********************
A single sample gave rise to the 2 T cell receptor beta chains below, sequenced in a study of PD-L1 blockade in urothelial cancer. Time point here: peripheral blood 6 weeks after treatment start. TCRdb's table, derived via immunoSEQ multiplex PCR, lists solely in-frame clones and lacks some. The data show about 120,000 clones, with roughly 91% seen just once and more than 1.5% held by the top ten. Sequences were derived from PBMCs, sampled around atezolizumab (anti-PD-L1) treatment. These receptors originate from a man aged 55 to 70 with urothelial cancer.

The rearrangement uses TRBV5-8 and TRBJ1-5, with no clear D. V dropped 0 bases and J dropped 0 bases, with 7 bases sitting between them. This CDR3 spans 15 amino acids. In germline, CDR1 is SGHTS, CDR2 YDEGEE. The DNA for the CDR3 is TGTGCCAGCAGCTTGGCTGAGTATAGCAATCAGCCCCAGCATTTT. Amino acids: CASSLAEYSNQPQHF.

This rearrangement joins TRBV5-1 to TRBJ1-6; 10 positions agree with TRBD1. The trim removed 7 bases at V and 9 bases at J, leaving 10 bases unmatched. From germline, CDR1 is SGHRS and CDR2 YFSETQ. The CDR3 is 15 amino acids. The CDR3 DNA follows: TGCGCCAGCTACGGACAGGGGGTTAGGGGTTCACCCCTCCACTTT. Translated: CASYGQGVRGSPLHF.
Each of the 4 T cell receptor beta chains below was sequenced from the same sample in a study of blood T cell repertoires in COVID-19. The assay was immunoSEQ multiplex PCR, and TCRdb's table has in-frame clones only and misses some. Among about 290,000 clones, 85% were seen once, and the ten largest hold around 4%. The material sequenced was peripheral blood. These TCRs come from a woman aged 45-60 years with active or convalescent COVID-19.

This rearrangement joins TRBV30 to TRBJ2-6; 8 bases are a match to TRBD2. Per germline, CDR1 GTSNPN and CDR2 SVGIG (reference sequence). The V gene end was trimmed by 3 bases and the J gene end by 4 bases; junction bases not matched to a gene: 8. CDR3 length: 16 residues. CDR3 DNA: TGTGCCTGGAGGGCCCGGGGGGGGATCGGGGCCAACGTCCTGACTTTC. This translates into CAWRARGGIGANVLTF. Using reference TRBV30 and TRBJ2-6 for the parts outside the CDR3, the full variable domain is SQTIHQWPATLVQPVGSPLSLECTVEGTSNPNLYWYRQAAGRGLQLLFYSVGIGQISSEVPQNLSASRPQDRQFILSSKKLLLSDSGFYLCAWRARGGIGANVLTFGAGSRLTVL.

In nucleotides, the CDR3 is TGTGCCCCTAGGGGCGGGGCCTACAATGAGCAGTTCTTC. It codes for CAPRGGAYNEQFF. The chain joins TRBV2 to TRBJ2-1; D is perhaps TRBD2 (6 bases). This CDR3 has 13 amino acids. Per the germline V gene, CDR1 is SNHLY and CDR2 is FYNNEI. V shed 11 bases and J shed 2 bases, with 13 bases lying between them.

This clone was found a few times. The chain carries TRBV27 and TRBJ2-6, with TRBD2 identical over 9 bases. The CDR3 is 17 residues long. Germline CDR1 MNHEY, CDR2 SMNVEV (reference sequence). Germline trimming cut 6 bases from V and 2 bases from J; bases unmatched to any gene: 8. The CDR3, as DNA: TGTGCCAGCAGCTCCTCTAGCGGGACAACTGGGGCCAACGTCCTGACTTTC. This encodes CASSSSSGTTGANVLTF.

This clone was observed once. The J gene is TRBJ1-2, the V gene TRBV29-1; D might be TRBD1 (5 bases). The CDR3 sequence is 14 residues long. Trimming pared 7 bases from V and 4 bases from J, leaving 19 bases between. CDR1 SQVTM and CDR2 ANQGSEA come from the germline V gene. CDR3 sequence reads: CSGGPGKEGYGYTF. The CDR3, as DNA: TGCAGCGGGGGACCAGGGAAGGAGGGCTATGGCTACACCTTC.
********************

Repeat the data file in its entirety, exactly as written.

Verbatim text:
A single sample gave rise to the 2 T cell receptor beta chains below, sequenced in a study of PD-L1 blockade in urothelial cancer. Time point here: peripheral blood 6 weeks after treatment start. TCRdb's table, derived via immunoSEQ multiplex PCR, lists solely in-frame clones and lacks some. The data show about 120,000 clones, with roughly 91% seen just once and more than 1.5% held by the top ten. Sequences were derived from PBMCs, sampled around atezolizumab (anti-PD-L1) treatment. These receptors originate from a man aged 55 to 70 with urothelial cancer.

The rearrangement uses TRBV5-8 and TRBJ1-5, with no clear D. V dropped 0 bases and J dropped 0 bases, with 7 bases sitting between them. This CDR3 spans 15 amino acids. In germline, CDR1 is SGHTS, CDR2 YDEGEE. The DNA for the CDR3 is TGTGCCAGCAGCTTGGCTGAGTATAGCAATCAGCCCCAGCATTTT. Amino acids: CASSLAEYSNQPQHF.

This rearrangement joins TRBV5-1 to TRBJ1-6; 10 positions agree with TRBD1. The trim removed 7 bases at V and 9 bases at J, leaving 10 bases unmatched. From germline, CDR1 is SGHRS and CDR2 YFSETQ. The CDR3 is 15 amino acids. The CDR3 DNA follows: TGCGCCAGCTACGGACAGGGGGTTAGGGGTTCACCCCTCCACTTT. Translated: CASYGQGVRGSPLHF.
Each of the 4 T cell receptor beta chains below was sequenced from the same sample in a study of blood T cell repertoires in COVID-19. The assay was immunoSEQ multiplex PCR, and TCRdb's table has in-frame clones only and misses some. Among about 290,000 clones, 85% were seen once, and the ten largest hold around 4%. The material sequenced was peripheral blood. These TCRs come from a woman aged 45-60 years with active or convalescent COVID-19.

This rearrangement joins TRBV30 to TRBJ2-6; 8 bases are a match to TRBD2. Per germline, CDR1 GTSNPN and CDR2 SVGIG (reference sequence). The V gene end was trimmed by 3 bases and the J gene end by 4 bases; junction bases not matched to a gene: 8. CDR3 length: 16 residues. CDR3 DNA: TGTGCCTGGAGGGCCCGGGGGGGGATCGGGGCCAACGTCCTGACTTTC. This translates into CAWRARGGIGANVLTF. Using reference TRBV30 and TRBJ2-6 for the parts outside the CDR3, the full variable domain is SQTIHQWPATLVQPVGSPLSLECTVEGTSNPNLYWYRQAAGRGLQLLFYSVGIGQISSEVPQNLSASRPQDRQFILSSKKLLLSDSGFYLCAWRARGGIGANVLTFGAGSRLTVL.

In nucleotides, the CDR3 is TGTGCCCCTAGGGGCGGGGCCTACAATGAGCAGTTCTTC. It codes for CAPRGGAYNEQFF. The chain joins TRBV2 to TRBJ2-1; D is perhaps TRBD2 (6 bases). This CDR3 has 13 amino acids. Per the germline V gene, CDR1 is SNHLY and CDR2 is FYNNEI. V shed 11 bases and J shed 2 bases, with 13 bases lying between them.

This clone was found a few times. The chain carries TRBV27 and TRBJ2-6, with TRBD2 identical over 9 bases. The CDR3 is 17 residues long. Germline CDR1 MNHEY, CDR2 SMNVEV (reference sequence). Germline trimming cut 6 bases from V and 2 bases from J; bases unmatched to any gene: 8. The CDR3, as DNA: TGTGCCAGCAGCTCCTCTAGCGGGACAACTGGGGCCAACGTCCTGACTTTC. This encodes CASSSSSGTTGANVLTF.

This clone was observed once. The J gene is TRBJ1-2, the V gene TRBV29-1; D might be TRBD1 (5 bases). The CDR3 sequence is 14 residues long. Trimming pared 7 bases from V and 4 bases from J, leaving 19 bases between. CDR1 SQVTM and CDR2 ANQGSEA come from the germline V gene. CDR3 sequence reads: CSGGPGKEGYGYTF. The CDR3, as DNA: TGCAGCGGGGGACCAGGGAAGGAGGGCTATGGCTACACCTTC.